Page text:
Cancellation stamp tribute to Boll Weevil Monument

The United States Post Office on Glover Avenue will have a special service line open Wednesday, Dec. 11, from 8:30 a.m. until 4:30 p.m. to accommodate customers wanting to get the special cancellation stamp on their mail. Pictured, from left, are Enterprise Postmaster Bradley Colquett, Enterprise Special Projects Coordinator Kay Kirkland, Boll Weevil Centennial Steering Committee member Mo Sessions, Postal Clerk Neil Royal, Quality Printing Graphic Designer and designer of the Centennial Stamp Holly McSwain, Boll Weevil Centennial Steering Committee member Judi Stinnett and Enterprise Tourism Director Tammy Doerer.

An opportunity for collectors to celebrate a part of Enterprise’s history will be available for one day only.

The United States Post Office on Glover Avenue will have a special service line open Wednesday, Dec.11, from 8:30 a.m. until 4:30 p.m. to accommodate customers who want to get the special Boll Weevil Monument Centennial cancellation stamp on their letters and packages.

Designed by Quality Printing Graphic Designer Holly McSwain, the cancellation stamp is an updated version of the special cancellation stamp used 25 years ago for the 75th Anniversary of the Boll Weevil Monument.

‘We wanted to pay homage to the old stamp but also have it more updated and timeless,” McSwain said as the new cancellation stamp was unveiled at the Enterprise Post Office Friday, Dec. 6. “We wanted to do the same layout so that it would reflect the old stamp but it needed to be updated for the centennial anniversary.

According to Enterprise Postmaster Bradley Colquett, the original cancellation stamp is housed in the Pea River Historical Society achieves in the Depot Museum. This stamp is expected to be housed there, too, after Dec. 11, he said. “We’ll cancel an envelope, put it with the first one and house them together.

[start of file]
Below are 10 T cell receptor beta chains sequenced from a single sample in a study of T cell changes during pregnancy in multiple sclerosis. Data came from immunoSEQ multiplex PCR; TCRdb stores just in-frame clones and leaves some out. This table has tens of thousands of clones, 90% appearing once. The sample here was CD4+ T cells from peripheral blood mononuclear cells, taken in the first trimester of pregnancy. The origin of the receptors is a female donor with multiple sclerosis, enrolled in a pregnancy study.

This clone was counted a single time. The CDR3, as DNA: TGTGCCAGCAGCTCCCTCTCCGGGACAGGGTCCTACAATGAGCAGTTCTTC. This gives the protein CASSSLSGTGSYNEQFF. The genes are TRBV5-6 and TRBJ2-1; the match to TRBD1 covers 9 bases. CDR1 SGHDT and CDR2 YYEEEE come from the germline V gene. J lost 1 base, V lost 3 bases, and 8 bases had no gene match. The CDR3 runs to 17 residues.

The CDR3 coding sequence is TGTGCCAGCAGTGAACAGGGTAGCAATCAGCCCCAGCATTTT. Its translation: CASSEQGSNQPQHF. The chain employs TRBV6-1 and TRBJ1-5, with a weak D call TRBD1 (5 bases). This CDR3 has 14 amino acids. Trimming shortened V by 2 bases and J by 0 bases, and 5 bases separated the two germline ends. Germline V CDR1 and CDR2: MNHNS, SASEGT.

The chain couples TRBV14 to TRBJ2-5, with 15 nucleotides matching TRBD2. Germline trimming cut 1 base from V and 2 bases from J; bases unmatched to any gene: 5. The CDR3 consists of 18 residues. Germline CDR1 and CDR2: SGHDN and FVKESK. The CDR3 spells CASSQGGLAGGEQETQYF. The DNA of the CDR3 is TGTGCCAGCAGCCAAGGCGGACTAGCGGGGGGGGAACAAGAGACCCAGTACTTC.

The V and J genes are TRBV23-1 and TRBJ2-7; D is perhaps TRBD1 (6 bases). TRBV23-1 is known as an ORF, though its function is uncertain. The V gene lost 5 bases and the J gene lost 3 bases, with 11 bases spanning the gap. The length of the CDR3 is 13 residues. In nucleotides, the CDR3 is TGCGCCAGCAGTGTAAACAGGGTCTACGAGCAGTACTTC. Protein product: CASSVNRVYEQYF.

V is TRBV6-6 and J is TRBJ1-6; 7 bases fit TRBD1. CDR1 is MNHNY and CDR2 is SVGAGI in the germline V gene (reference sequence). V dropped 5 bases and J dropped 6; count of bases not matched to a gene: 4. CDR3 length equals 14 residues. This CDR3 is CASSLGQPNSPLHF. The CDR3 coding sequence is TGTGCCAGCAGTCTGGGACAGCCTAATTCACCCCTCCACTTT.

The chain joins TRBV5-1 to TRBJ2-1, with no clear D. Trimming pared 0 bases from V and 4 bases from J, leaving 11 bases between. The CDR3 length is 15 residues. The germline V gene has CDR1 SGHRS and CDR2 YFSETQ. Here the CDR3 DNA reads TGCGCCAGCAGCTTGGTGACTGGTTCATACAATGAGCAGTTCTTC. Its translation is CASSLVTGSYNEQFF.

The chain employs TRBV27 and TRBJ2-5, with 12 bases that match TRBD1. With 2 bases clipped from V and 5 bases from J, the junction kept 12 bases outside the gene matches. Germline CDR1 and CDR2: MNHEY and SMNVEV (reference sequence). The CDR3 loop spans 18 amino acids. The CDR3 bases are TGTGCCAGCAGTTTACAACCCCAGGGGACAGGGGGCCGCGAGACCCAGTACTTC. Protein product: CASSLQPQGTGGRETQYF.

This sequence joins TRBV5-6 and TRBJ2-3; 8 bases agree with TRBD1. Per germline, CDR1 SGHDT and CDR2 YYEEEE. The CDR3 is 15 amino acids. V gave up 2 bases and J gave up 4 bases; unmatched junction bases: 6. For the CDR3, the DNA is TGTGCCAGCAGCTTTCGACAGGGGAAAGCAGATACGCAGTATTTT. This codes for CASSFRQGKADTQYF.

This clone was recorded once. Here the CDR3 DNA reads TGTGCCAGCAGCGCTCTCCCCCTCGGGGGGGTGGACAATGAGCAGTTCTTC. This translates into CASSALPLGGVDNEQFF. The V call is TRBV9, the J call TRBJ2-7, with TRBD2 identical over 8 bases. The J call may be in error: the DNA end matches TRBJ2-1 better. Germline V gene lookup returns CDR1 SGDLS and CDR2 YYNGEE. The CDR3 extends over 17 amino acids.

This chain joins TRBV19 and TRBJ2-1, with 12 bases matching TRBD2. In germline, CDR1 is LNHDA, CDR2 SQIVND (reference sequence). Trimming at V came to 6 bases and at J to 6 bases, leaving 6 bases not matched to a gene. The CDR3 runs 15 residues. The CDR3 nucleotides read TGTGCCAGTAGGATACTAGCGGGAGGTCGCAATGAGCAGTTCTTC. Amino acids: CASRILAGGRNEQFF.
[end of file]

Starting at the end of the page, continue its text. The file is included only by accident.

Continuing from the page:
“There will be a special express line made just for the Boll Weevil centennial cancellation and you can get in that line and get your mail stamped,” Colquett added.

Coquett said that the design had to be approved by the central post office headquarters in Washington, D.C. “The district had to approve it, copyright had to be granted and they had to get the permission from the designer,” Colquett said, “Once that was signed off on, the stamp was produced and we just received it today.

“It took two months to get all the approvals because a lot of hands were involved,” he added. “On Dec. 11, this facility will actually be the ‘Boll Weevil Station,’ according to postal records because of the stamp. The next day we are back to being the Enterprise Post Office.”

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